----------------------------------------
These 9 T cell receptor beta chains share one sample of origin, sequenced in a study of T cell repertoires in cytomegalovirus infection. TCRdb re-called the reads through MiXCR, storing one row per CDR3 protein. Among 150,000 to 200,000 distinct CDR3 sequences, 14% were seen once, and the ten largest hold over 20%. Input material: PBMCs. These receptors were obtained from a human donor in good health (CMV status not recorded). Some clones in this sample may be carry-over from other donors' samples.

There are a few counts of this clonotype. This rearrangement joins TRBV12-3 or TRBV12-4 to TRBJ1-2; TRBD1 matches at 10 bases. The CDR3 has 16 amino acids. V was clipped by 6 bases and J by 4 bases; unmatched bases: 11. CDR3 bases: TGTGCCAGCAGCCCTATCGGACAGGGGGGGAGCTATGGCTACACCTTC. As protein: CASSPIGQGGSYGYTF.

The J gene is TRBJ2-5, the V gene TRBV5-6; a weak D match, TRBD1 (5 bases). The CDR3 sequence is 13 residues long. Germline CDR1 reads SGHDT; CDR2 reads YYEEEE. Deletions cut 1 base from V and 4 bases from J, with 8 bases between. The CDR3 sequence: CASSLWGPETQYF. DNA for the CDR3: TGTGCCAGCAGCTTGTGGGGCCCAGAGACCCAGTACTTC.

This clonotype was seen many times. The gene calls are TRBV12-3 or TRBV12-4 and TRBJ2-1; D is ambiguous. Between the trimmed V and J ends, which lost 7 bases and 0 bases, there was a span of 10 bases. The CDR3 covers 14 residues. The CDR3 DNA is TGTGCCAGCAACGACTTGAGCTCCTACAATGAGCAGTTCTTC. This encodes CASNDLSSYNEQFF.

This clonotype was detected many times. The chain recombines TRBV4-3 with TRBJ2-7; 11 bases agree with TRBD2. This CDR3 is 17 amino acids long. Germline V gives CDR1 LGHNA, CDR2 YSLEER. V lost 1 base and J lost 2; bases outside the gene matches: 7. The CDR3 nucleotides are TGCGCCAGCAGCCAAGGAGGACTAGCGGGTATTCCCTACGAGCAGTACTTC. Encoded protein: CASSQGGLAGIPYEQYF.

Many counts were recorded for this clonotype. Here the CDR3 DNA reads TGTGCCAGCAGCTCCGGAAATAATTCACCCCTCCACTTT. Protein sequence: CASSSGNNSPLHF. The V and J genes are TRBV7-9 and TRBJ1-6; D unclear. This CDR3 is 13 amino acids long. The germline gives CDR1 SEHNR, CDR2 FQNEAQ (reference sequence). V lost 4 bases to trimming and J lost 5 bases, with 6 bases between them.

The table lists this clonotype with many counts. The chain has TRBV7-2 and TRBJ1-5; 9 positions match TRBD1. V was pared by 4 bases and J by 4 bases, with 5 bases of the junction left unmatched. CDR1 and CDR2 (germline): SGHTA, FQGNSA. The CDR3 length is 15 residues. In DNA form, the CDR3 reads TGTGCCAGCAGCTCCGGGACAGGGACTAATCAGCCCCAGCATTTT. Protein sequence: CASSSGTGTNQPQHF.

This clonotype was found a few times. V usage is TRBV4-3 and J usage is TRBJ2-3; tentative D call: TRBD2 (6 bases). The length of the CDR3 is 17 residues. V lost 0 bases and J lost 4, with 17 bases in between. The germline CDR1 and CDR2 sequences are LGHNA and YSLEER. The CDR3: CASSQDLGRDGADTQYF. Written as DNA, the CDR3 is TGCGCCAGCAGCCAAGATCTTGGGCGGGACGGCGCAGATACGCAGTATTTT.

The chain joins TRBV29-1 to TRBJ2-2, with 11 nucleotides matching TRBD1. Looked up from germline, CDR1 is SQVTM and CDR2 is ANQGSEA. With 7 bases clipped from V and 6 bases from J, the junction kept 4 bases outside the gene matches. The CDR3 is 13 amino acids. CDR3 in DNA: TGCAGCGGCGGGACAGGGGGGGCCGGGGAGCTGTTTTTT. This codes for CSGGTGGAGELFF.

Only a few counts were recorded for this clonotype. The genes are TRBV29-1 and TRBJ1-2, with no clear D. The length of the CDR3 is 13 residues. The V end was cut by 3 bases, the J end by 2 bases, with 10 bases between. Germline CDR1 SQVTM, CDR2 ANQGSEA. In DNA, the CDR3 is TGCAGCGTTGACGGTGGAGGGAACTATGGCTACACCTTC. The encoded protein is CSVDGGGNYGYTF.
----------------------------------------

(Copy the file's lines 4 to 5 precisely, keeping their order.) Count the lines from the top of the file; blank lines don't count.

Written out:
This clonotype was seen many times. The gene calls are TRBV12-3 or TRBV12-4 and TRBJ2-1; D is ambiguous. Between the trimmed V and J ends, which lost 7 bases and 0 bases, there was a span of 10 bases. The CDR3 covers 14 residues. The CDR3 DNA is TGTGCCAGCAACGACTTGAGCTCCTACAATGAGCAGTTCTTC. This encodes CASNDLSSYNEQFF.

This clonotype was detected many times. The chain recombines TRBV4-3 with TRBJ2-7; 11 bases agree with TRBD2. This CDR3 is 17 amino acids long. Germline V gives CDR1 LGHNA, CDR2 YSLEER. V lost 1 base and J lost 2; bases outside the gene matches: 7. The CDR3 nucleotides are TGCGCCAGCAGCCAAGGAGGACTAGCGGGTATTCCCTACGAGCAGTACTTC. Encoded protein: CASSQGGLAGIPYEQYF.